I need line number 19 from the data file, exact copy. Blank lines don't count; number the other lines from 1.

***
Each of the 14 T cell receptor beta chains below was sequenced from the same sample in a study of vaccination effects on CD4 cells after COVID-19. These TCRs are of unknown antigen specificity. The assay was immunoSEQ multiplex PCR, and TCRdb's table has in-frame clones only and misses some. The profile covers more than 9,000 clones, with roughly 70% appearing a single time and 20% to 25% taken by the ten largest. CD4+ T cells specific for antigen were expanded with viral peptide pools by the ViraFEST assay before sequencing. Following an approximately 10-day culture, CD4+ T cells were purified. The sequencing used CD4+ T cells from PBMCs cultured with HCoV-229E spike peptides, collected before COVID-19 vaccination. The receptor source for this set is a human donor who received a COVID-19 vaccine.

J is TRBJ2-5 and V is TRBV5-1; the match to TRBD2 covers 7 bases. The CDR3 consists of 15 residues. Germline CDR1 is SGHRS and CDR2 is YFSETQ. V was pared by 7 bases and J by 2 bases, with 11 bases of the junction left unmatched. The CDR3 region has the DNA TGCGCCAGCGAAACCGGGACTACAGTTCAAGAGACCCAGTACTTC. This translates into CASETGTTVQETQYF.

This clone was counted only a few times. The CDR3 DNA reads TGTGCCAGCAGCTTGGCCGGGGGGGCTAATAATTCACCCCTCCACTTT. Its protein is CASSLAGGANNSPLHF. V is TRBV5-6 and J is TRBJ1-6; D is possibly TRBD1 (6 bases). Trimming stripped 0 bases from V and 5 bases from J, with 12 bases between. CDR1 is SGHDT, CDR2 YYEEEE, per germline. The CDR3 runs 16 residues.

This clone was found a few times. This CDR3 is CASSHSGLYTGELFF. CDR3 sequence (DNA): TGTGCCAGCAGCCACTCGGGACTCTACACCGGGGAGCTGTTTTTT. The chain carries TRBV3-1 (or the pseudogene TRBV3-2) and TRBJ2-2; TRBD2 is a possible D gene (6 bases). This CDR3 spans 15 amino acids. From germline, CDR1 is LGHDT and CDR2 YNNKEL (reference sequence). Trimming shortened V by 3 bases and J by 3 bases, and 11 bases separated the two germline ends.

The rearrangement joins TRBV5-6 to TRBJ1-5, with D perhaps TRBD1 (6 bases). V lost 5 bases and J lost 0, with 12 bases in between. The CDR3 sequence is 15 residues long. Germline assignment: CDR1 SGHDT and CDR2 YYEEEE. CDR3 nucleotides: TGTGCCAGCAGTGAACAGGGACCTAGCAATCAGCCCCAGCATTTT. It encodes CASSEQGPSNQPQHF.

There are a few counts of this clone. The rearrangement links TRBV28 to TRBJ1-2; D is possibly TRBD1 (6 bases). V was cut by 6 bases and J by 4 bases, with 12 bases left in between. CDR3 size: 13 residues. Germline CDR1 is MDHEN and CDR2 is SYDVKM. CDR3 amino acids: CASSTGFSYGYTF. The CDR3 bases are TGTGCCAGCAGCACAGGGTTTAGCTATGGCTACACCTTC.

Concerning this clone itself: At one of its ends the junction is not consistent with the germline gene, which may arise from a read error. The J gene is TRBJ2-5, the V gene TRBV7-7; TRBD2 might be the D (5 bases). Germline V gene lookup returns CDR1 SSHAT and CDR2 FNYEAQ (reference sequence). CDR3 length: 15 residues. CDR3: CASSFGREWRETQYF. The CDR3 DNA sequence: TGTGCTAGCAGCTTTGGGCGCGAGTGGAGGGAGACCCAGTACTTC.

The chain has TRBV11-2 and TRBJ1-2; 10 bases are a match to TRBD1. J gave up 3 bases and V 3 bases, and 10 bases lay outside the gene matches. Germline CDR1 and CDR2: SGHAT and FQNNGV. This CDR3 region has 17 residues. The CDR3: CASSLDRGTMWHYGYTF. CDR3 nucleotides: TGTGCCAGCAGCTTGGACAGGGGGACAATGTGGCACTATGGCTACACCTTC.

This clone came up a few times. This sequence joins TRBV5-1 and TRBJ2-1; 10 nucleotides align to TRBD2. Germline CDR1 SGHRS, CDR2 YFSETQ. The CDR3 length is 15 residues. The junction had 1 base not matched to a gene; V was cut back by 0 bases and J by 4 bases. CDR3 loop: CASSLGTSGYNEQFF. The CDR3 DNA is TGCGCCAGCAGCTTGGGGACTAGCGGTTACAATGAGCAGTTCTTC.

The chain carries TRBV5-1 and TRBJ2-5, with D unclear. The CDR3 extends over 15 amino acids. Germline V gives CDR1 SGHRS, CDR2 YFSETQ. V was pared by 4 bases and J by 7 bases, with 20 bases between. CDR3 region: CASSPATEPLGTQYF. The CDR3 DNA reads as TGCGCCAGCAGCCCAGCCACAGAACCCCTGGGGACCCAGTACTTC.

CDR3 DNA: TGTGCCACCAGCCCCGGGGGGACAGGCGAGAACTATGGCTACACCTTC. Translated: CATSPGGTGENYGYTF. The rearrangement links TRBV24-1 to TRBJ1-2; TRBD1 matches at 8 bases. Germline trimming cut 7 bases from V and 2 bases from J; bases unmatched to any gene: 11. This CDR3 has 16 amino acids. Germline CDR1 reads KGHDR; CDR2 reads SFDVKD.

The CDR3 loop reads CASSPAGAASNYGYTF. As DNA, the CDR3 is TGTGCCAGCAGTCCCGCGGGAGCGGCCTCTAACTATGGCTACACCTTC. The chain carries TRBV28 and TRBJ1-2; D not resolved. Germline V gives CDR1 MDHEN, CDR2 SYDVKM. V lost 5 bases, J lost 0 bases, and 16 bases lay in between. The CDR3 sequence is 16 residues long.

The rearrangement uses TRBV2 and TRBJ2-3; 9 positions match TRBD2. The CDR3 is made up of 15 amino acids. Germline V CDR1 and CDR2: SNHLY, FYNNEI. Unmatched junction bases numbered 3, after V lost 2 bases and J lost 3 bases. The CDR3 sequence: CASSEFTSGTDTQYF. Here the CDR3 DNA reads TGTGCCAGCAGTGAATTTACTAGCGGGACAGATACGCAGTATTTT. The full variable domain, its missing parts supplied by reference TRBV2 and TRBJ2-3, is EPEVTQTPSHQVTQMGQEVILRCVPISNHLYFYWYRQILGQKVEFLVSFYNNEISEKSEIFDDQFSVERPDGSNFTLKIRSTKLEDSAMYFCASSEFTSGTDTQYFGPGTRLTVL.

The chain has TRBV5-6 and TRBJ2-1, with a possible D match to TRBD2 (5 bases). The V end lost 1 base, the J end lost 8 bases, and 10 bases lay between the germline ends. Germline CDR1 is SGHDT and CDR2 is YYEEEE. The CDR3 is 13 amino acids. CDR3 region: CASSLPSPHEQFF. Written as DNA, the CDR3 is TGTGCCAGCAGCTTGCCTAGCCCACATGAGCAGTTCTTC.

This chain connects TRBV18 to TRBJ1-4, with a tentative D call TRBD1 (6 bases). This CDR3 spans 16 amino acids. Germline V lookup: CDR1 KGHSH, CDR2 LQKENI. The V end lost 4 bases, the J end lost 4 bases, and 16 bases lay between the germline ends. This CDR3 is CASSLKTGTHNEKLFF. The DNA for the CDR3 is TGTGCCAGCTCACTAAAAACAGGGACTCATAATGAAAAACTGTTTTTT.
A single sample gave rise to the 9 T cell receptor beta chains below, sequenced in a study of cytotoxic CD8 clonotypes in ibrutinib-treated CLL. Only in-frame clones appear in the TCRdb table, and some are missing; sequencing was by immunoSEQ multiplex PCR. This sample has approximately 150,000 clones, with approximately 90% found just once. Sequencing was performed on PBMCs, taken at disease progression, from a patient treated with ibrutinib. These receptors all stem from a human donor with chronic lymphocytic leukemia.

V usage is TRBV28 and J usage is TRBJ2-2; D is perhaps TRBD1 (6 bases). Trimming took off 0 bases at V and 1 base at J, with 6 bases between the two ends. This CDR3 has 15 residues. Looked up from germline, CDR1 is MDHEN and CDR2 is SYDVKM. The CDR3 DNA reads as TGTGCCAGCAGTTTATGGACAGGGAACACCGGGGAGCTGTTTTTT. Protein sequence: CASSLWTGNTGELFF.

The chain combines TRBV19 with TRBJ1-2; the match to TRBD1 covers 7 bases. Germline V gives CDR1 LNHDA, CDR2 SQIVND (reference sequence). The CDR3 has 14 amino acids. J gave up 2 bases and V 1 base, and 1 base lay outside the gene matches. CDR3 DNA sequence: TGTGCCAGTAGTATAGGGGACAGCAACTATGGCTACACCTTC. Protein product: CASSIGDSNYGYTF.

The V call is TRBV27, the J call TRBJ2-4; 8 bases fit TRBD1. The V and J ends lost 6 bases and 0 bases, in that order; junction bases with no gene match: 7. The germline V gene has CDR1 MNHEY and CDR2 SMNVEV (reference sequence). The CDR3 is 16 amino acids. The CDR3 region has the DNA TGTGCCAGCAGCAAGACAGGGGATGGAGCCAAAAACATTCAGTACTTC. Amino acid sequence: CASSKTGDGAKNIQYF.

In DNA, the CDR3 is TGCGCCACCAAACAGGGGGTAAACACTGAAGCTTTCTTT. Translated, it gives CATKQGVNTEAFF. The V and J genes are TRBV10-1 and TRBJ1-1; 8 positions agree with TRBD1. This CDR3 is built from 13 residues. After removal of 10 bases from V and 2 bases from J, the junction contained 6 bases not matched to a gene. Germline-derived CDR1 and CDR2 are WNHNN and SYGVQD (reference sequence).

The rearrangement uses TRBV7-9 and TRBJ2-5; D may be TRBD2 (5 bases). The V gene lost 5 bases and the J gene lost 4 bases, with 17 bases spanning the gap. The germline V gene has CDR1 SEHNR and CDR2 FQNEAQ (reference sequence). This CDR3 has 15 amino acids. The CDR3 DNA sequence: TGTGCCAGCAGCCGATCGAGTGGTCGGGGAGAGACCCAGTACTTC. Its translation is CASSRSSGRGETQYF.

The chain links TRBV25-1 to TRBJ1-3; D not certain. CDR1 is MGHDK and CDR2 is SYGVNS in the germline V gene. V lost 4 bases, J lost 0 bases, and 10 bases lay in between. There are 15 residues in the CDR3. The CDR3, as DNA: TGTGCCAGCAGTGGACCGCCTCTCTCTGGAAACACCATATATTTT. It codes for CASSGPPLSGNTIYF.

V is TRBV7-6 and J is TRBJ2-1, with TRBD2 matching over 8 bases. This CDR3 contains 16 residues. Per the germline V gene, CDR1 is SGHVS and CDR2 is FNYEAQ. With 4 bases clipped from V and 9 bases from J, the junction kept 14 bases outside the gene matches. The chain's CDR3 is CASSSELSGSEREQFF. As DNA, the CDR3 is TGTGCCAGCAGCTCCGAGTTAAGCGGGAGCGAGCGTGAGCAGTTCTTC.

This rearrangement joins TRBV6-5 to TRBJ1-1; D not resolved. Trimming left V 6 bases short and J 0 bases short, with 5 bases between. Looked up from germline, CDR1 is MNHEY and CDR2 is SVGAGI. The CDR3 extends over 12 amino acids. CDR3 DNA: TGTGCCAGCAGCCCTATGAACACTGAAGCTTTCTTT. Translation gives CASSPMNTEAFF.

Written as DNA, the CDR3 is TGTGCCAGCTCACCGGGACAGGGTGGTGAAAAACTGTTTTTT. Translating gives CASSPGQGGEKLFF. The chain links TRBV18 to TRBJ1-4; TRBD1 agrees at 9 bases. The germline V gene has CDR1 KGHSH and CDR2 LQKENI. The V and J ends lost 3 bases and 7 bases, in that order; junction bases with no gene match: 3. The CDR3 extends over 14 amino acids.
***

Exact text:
The V call is TRBV27, the J call TRBJ2-4; 8 bases fit TRBD1. The V and J ends lost 6 bases and 0 bases, in that order; junction bases with no gene match: 7. The germline V gene has CDR1 MNHEY and CDR2 SMNVEV (reference sequence). The CDR3 is 16 amino acids. The CDR3 region has the DNA TGTGCCAGCAGCAAGACAGGGGATGGAGCCAAAAACATTCAGTACTTC. Amino acid sequence: CASSKTGDGAKNIQYF.